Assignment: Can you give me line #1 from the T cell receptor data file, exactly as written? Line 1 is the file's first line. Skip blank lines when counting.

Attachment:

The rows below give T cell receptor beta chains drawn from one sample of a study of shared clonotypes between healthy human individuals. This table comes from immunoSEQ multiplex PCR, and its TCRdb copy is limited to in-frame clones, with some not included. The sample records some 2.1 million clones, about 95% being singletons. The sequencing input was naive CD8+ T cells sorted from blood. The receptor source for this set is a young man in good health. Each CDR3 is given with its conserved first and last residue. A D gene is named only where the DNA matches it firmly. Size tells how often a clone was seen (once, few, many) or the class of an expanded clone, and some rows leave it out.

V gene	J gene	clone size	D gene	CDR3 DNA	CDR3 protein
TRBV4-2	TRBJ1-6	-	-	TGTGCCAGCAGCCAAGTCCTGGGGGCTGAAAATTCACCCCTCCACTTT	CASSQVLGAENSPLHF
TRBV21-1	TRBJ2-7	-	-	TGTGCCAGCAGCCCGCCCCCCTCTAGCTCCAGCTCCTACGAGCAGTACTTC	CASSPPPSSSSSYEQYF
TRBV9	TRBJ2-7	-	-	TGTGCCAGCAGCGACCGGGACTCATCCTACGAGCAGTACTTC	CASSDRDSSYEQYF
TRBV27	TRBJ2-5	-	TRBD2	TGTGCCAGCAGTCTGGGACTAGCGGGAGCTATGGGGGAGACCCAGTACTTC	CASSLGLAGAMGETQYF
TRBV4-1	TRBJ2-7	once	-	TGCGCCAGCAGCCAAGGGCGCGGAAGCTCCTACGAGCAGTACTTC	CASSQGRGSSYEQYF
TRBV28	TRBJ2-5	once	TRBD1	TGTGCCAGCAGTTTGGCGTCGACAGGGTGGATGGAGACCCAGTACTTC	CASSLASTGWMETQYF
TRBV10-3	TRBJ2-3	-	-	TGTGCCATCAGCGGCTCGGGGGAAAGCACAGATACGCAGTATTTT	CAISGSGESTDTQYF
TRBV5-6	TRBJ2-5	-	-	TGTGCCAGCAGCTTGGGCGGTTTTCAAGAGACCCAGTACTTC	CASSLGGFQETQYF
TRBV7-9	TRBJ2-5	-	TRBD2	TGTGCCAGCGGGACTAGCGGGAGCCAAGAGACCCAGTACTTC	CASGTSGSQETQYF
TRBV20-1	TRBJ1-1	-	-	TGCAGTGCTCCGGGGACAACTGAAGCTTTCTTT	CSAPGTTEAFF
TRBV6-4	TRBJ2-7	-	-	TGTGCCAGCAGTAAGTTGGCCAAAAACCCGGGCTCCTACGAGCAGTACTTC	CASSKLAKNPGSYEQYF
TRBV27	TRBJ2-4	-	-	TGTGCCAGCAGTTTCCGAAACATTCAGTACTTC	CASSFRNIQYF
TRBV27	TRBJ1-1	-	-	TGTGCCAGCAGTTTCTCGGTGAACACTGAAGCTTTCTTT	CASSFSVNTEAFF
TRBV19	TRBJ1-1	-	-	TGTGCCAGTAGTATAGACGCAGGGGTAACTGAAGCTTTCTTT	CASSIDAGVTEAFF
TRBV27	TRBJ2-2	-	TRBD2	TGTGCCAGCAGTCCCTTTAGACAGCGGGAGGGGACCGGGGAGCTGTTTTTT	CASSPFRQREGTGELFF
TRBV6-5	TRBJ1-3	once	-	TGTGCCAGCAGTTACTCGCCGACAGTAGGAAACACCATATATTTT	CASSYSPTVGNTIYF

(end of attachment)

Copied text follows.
The rows below give T cell receptor beta chains drawn from one sample of a study of shared clonotypes between healthy human individuals. This table comes from immunoSEQ multiplex PCR, and its TCRdb copy is limited to in-frame clones, with some not included. The sample records some 2.1 million clones, about 95% being singletons. The sequencing input was naive CD8+ T cells sorted from blood. The receptor source for this set is a young man in good health. Each CDR3 is given with its conserved first and last residue. A D gene is named only where the DNA matches it firmly. Size tells how often a clone was seen (once, few, many) or the class of an expanded clone, and some rows leave it out.